I am very sorry but the price is rediculous.

    Like 23
    • Terrry

      Drop two zeroes on this stretched Yugo

      Like 1
      • Harry Kritis Member

        Hi end & very popular vehicle in Europe. Absolutely no relatioship with Yugo. Austrian Stayer 4 wheel drive deemed unbreakable. In a way it succeded the equally expensive (for a small vehice) Autobianchi Abarth 70 hp (owned & raced one).


        Like 2
  2. Derek

    These are really capable wee cars, and have quite a following. I can’t but admire the seller’s optimism…!

    I believe that these were the last car which had all-flat glass – they were still being produced after the 2CV had stopped (Landies don’t count – not a car).

    The 4×4 bit was produced (or designed, maybe?) by Steyr-Puch, if I remember right.

    Like 6
    • Stan

      Military provider ?

  3. CCFisher

    According to the ad, this vehicle was restored in Italy, which means it was likely imported under the DOT’s 25 year rule, which exempts it from federal standards. However, buyer beware, as some states refuse to issue a title or register vehicles that do not comply to federal standards.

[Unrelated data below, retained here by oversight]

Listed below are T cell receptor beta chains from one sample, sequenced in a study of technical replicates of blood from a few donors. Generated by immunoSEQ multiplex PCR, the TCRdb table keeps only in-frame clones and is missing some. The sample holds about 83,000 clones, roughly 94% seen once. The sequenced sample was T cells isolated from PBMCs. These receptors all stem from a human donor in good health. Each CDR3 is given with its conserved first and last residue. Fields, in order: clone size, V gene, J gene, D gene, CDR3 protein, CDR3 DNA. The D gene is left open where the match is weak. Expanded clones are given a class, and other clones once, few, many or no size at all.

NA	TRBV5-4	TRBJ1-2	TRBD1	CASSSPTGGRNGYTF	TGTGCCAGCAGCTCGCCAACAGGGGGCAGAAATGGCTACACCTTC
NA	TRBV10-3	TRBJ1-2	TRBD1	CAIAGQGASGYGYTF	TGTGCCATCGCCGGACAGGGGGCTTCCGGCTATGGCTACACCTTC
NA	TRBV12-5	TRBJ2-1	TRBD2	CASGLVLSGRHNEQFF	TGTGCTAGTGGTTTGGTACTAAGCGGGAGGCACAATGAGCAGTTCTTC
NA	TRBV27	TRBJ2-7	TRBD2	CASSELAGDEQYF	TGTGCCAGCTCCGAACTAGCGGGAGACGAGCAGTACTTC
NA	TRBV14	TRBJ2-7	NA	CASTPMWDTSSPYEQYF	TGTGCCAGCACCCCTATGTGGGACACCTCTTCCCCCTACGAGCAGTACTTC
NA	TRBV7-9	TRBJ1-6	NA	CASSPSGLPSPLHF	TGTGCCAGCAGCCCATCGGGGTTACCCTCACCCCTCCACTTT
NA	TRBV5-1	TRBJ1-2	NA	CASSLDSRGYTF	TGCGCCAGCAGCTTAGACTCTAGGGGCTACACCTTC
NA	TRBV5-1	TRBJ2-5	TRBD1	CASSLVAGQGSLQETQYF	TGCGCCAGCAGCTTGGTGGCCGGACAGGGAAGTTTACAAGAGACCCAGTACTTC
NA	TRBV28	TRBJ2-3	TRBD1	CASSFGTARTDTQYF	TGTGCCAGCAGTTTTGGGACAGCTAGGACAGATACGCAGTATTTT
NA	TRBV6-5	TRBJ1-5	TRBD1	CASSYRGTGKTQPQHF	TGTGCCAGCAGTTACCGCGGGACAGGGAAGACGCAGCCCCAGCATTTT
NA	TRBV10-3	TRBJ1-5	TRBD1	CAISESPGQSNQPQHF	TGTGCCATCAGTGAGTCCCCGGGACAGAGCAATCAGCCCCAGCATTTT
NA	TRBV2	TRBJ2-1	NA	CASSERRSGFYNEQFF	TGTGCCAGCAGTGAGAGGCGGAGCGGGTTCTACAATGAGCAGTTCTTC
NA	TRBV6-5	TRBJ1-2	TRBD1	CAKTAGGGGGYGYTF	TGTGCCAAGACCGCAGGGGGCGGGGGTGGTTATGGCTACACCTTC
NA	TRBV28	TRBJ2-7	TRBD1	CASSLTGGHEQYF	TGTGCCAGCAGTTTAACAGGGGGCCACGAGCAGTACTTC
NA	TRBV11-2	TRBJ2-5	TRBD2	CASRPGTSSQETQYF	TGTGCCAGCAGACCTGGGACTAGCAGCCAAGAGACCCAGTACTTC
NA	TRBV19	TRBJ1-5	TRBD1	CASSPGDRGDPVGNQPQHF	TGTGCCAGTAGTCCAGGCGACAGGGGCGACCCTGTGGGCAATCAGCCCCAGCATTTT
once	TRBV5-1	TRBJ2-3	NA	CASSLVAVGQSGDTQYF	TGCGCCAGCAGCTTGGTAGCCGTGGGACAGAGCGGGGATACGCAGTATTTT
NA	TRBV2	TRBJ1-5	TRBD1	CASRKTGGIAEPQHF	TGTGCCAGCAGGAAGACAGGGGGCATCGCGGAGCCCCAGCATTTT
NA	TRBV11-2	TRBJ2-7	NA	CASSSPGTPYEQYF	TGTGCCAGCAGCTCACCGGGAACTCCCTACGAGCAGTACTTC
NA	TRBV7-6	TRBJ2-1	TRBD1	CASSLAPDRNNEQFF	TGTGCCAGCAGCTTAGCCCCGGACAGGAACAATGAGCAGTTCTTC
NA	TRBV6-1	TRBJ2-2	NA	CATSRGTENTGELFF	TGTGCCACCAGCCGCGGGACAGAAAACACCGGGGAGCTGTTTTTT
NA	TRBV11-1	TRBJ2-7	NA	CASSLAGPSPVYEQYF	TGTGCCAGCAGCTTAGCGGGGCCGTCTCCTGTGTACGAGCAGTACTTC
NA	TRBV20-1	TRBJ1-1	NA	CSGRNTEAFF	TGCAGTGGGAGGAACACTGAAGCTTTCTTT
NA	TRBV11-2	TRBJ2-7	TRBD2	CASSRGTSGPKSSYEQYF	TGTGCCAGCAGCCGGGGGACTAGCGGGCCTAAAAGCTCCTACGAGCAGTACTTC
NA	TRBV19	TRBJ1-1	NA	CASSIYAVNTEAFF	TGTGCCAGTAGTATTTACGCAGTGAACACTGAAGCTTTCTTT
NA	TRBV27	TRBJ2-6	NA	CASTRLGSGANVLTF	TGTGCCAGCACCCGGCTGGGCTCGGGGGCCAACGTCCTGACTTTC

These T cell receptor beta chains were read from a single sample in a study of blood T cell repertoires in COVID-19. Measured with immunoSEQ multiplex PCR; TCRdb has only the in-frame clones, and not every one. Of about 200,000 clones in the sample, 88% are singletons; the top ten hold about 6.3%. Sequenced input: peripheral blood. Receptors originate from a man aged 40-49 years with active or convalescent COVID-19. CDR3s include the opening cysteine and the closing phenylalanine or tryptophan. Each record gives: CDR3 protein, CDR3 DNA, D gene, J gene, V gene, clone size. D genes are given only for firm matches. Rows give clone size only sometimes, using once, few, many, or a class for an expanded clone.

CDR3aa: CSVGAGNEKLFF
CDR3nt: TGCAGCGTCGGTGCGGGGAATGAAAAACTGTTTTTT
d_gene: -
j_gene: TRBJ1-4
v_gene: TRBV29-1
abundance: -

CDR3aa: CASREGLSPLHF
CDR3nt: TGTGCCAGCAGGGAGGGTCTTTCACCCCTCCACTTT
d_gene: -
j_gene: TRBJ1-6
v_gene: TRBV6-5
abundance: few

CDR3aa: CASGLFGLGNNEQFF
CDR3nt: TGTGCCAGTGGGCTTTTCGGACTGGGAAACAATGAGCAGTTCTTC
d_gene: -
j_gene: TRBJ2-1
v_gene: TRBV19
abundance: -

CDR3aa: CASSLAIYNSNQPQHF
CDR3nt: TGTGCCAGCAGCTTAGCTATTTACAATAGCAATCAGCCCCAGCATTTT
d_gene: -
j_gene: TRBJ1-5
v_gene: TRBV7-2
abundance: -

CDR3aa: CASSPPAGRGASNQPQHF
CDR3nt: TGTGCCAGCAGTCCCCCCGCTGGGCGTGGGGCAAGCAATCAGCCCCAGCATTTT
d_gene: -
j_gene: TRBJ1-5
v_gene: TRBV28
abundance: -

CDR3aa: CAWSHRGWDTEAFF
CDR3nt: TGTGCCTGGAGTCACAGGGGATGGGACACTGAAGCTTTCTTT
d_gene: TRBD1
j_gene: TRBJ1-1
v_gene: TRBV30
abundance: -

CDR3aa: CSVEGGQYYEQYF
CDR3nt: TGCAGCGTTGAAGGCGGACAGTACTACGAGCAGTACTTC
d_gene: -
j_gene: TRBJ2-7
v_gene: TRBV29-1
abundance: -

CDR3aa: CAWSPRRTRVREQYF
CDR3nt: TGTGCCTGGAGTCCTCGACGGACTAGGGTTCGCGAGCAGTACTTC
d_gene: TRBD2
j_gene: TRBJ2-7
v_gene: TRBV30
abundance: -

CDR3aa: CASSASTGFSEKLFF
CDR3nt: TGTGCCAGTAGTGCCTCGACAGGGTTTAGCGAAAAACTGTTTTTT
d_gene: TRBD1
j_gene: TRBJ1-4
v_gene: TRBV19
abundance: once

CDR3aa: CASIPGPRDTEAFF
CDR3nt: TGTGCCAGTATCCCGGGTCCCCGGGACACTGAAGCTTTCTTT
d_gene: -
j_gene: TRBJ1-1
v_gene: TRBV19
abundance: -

Like 3
    • CCFisher

      That being said, this is a charming and capable little 4×4. I had hoped the woodgrain and wicker roof basket were OEM, but that does not appear to be the case.

      Like 3
  4. Stan

    Great cars if you live in a hilly winter zone . Seen a few up by Whistler, along w the little subaru justy, and corolla 4wd

    Like 2
  5. Craig Walker

    These little cars have quite a cult following & are very capable offroaders having completed some major events Inc the camel trophy.
    There’s one in a museum in Vegas that was restored here in the UK by my late friend Richard Brown .
    Due to their propensity to rot good ones are now fetching £5-10K .

    Like 4
  6. SirRaoulDuke

    A very nice example recently sold on BaT for $16k. This seller is nuts.

    Like 4
  7. Mitch

    Removal of all this wooden chunk by adding an offroad
    spare tire on the roof rack and the appearance works.

    No roll cage-roof section? It miss something.

  8. Mike Smith